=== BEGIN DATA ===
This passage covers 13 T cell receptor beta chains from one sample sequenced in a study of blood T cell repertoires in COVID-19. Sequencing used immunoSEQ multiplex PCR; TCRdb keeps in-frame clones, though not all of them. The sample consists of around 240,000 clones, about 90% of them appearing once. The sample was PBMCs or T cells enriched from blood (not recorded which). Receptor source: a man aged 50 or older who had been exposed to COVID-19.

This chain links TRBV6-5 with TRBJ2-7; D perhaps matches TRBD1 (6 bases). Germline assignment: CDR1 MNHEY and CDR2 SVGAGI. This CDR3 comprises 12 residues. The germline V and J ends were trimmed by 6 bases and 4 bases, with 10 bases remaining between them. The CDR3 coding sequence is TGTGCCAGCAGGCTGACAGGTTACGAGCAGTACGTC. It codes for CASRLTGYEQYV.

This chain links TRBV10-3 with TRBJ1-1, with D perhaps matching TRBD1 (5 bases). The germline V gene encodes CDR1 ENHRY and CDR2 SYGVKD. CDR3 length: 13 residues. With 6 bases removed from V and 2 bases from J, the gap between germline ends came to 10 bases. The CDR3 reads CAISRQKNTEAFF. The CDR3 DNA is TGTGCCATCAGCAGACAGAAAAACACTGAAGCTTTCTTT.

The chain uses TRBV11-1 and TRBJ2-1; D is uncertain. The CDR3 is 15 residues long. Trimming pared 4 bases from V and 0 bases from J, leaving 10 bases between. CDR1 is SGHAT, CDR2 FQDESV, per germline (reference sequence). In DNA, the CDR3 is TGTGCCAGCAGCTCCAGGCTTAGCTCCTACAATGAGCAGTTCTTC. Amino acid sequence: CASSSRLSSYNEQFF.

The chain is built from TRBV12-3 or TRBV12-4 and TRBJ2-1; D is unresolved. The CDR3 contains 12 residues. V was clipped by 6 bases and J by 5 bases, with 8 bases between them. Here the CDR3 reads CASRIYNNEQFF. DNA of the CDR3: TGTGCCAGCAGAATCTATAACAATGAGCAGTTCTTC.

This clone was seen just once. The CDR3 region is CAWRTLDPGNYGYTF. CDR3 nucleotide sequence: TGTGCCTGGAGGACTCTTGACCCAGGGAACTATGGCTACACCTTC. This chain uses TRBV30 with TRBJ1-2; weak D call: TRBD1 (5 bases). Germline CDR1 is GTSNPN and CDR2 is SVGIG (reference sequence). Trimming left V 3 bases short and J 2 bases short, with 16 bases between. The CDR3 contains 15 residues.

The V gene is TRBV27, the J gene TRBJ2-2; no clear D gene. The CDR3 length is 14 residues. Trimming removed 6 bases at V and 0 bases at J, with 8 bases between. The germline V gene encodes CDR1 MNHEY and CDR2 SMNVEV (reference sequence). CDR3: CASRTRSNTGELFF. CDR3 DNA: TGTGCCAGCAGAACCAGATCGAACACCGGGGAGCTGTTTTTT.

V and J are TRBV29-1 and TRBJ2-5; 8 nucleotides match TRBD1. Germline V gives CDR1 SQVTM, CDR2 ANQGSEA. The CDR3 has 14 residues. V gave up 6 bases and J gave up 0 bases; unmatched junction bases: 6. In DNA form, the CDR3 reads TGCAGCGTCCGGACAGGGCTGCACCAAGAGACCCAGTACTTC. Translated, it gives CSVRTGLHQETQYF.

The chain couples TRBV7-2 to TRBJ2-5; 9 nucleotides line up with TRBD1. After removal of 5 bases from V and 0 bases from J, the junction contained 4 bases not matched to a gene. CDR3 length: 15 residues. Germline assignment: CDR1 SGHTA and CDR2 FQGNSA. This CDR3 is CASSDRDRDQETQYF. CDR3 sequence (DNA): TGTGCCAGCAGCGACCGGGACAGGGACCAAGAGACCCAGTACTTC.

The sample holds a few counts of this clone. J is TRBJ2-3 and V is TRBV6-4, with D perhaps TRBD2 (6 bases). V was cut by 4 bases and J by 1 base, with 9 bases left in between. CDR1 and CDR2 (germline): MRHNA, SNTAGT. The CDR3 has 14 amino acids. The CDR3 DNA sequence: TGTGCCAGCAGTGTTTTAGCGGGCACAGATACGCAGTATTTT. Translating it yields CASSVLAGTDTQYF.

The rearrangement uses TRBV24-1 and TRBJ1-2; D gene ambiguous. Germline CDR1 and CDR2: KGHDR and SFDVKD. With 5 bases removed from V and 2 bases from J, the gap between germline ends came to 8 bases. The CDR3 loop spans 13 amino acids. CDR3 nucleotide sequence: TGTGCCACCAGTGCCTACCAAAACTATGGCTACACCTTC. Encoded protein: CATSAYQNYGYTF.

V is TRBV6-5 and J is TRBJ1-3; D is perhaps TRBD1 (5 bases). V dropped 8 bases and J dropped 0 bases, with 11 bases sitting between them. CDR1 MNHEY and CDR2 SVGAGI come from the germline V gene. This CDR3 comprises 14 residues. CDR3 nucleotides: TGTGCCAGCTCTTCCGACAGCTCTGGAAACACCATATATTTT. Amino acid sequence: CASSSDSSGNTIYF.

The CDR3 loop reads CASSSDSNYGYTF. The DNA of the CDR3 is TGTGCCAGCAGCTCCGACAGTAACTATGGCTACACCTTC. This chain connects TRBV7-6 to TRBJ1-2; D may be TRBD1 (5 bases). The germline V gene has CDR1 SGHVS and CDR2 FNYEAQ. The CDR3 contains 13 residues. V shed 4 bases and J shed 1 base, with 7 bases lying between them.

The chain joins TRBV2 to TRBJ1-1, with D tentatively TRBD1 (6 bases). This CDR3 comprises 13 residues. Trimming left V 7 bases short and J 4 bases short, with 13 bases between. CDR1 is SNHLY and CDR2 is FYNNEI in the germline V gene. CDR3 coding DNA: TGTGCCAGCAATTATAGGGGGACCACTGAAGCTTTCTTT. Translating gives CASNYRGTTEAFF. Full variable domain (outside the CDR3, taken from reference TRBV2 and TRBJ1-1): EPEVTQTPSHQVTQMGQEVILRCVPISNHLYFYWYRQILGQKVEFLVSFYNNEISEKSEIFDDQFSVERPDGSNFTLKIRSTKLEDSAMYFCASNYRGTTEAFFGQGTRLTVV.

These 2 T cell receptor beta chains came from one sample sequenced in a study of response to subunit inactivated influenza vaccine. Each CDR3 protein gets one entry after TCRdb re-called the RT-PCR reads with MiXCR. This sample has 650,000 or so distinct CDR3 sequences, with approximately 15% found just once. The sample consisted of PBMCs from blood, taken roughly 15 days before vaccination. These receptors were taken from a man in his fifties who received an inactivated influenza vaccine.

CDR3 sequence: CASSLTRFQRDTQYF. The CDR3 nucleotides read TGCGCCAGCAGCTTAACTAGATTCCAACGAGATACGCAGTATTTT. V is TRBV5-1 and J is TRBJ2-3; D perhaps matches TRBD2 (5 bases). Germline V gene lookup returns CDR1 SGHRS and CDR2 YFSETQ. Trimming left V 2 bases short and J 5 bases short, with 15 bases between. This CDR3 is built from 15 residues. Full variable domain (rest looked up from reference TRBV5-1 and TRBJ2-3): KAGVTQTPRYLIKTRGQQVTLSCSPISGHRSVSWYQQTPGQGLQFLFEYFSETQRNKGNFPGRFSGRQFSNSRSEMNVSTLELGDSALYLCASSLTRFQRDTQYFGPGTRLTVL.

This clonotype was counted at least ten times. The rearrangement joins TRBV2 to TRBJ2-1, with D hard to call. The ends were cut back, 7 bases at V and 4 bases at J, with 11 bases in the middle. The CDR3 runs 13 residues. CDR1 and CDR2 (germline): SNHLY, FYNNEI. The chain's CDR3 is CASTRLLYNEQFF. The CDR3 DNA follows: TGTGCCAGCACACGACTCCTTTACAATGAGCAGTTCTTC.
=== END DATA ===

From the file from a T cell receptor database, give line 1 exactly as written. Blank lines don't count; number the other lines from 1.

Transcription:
This passage covers 13 T cell receptor beta chains from one sample sequenced in a study of blood T cell repertoires in COVID-19. Sequencing used immunoSEQ multiplex PCR; TCRdb keeps in-frame clones, though not all of them. The sample consists of around 240,000 clones, about 90% of them appearing once. The sample was PBMCs or T cells enriched from blood (not recorded which). Receptor source: a man aged 50 or older who had been exposed to COVID-19.